Nick Nelsen has a long association with the OSU math department. As a student at Stillwater High School, he was one of the first students to participate in Dr. Jay Schweig’s Stillwater High School Math Seminar, a monthly event in which OSU math faculty do activities with students over lunch. “I don’t think there was anything else like that academic enrichment at the high school at the time,” Nelsen said.
Even at this early stage, Nelsen made a lasting impression on Schweig. “He was really enthusiastic about the mathematics we did in the seminar and even worked on the problems we discussed outside of school as well,” Schweig remembered. Nelsen says he still has the Sharpie-covered torus the students used in the seminar in a session on topology and graph theory.
After graduating from Stillwater High, Nelsen came to OSU in 2014 and had a remarkable four years on campus, earning three degrees in Mathematics, Aerospace Engineering, and Mechanical Engineering as well as the General Honors Award and Undergraduate Research Scholar designation. While at OSU, Nelsen won the national Barry M. Goldwater Scholarship, which is the most prestigious scholarship given to undergraduates in the sciences, generally focusing on research achievement and potential. Nelsen was a Niblack Research Scholar and was involved in a number of different projects as an undergraduate, including work with Dr. Henry Segerman and a senior honors thesis with Dr. Jiahong Wu. "Nick received just about every honor out there as an undergraduate, and it was well deserved," Department Head Chris Francisco said. "While I never had Nick in class, I had still heard all about how impressive he was very early on in his time at OSU."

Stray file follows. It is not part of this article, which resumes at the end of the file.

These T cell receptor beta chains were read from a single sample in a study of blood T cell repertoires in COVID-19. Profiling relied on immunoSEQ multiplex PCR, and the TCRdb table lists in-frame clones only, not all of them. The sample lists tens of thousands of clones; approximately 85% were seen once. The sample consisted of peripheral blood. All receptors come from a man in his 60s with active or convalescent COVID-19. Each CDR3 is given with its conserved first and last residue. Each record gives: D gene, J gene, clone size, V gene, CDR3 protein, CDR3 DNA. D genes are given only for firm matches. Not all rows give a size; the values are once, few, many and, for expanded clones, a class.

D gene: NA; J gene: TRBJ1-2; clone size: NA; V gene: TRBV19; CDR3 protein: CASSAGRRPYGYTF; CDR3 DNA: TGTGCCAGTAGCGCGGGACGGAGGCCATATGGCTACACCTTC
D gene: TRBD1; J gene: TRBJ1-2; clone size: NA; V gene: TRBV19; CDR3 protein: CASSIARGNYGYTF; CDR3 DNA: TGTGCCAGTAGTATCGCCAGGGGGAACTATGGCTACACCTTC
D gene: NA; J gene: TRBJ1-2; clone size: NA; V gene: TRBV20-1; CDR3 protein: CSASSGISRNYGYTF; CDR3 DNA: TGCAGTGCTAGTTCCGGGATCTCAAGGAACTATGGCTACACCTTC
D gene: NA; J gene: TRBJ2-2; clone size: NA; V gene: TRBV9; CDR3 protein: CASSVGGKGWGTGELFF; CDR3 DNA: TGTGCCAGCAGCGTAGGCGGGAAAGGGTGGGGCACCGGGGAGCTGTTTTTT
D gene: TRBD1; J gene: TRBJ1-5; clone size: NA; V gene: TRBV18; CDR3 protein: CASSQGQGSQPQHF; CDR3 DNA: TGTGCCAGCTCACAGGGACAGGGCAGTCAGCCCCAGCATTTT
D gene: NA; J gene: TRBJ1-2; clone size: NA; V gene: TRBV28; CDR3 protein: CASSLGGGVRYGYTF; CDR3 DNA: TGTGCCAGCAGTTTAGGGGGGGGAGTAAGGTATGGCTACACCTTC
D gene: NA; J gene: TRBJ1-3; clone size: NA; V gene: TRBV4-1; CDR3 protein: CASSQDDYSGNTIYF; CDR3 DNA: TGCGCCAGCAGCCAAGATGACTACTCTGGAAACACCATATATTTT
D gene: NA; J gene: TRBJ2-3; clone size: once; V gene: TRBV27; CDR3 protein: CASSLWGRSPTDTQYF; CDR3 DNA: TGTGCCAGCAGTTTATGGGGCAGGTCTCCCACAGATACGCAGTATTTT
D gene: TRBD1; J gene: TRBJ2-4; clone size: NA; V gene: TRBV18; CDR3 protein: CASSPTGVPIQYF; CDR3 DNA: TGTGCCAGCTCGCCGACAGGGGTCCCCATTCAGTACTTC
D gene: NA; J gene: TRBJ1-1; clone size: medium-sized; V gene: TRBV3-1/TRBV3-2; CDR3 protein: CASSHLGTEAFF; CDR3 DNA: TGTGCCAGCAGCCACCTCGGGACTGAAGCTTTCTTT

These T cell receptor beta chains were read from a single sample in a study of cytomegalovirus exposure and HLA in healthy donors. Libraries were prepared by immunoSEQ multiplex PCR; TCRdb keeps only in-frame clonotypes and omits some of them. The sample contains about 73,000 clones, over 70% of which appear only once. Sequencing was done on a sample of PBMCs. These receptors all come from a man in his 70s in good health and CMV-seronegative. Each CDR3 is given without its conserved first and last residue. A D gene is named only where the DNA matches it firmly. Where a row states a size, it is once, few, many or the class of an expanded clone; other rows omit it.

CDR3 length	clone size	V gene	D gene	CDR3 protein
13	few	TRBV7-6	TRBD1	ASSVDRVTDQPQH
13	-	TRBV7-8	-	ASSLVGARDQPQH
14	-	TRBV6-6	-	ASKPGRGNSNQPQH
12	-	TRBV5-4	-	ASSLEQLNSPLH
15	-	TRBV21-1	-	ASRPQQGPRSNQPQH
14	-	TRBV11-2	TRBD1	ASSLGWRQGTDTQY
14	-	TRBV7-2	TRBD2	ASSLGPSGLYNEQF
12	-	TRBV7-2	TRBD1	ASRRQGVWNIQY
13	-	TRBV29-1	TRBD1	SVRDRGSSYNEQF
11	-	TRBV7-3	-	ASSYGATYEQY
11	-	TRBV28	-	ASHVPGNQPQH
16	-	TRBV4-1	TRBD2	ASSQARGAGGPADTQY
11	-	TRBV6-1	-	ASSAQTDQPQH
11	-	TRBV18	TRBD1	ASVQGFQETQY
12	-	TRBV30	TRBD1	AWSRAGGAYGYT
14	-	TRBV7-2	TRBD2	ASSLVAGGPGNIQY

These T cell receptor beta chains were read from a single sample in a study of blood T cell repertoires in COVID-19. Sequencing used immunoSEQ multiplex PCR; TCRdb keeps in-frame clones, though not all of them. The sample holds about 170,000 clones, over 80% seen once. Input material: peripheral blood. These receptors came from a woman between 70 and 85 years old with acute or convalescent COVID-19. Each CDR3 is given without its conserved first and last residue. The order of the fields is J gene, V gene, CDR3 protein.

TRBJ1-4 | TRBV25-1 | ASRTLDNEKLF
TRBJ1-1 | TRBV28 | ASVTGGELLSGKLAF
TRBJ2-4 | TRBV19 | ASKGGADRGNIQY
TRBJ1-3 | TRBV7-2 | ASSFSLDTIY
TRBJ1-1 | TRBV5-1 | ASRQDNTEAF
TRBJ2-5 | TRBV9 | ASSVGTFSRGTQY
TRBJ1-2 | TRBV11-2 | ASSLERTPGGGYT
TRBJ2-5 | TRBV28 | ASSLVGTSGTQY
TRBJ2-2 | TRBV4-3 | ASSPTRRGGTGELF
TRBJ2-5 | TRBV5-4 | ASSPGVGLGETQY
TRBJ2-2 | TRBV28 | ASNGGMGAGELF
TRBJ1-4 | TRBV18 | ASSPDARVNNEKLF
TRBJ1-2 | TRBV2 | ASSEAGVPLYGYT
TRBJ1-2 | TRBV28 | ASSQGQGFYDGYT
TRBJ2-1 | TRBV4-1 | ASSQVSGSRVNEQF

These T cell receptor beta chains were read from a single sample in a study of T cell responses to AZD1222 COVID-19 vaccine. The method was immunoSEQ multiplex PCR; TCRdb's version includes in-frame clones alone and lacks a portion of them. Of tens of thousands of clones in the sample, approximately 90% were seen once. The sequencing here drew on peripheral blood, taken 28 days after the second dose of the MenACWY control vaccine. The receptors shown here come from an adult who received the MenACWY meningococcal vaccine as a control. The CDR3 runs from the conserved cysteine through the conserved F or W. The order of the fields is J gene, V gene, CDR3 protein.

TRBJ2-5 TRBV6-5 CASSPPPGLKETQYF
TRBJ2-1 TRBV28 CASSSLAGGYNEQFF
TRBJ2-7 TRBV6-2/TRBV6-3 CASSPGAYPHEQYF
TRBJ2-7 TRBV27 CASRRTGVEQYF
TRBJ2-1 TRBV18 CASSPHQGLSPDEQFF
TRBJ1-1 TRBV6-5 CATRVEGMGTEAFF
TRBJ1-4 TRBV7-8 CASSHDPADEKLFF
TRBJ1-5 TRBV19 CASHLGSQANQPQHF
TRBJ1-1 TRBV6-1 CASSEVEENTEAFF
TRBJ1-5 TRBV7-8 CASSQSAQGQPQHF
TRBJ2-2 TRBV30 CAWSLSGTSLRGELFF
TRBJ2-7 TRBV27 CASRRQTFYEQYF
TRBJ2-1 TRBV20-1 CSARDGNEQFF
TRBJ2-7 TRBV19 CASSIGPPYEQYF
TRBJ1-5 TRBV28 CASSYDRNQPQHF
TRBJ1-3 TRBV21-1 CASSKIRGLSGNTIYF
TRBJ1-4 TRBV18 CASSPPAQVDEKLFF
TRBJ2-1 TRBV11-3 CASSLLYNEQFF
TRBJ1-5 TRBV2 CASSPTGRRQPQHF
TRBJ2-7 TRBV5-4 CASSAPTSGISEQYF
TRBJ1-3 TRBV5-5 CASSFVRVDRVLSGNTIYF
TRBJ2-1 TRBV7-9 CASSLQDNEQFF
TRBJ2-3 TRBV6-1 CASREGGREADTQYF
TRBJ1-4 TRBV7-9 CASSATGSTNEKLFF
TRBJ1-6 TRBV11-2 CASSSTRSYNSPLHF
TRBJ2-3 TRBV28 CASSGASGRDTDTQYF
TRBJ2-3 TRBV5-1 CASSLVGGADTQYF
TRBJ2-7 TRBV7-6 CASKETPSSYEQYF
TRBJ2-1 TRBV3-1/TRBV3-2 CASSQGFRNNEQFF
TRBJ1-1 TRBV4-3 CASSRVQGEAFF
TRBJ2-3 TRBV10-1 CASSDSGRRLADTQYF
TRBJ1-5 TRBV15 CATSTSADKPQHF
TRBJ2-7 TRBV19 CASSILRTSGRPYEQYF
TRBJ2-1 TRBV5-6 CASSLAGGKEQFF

As a result of his sterling academic record, Nelsen earned a National Science Foundation Graduate Research Fellowship for doctoral study at Caltech, and he just finished his first year there. Nelsen is in the Mechanical Engineering program, working with Dr. Andrew Stuart, but Nelsen says his work is very mathematical, describing it as machine learning through the lens of dynamical systems. He is taking many applied mathematics courses, and Nelsen believes that the mathematical background he got at OSU helped set the stage for his work in graduate school. “The foundation from this department helped me the most, thinking from a proof mindset,” Nelsen said.
After he earns his doctorate, Nelsen would like to work at a national lab or in a position at university. He already has experience working in the Sandia National Laboratory as an undergraduate, which he enjoyed very much.
It is often difficult for math students who are talented in many areas and have diverse interests to decide where they want to focus their efforts. When asked for any advice he has for math majors, Nelsen suggested that students look into small research projects as a way to see what is most interesting to them. He echoed the mantra that many faculty members tell students: be curious, and be persistent. Nelsen is off to a great start in his career after OSU, and it will be exciting to follow his progress in the coming years.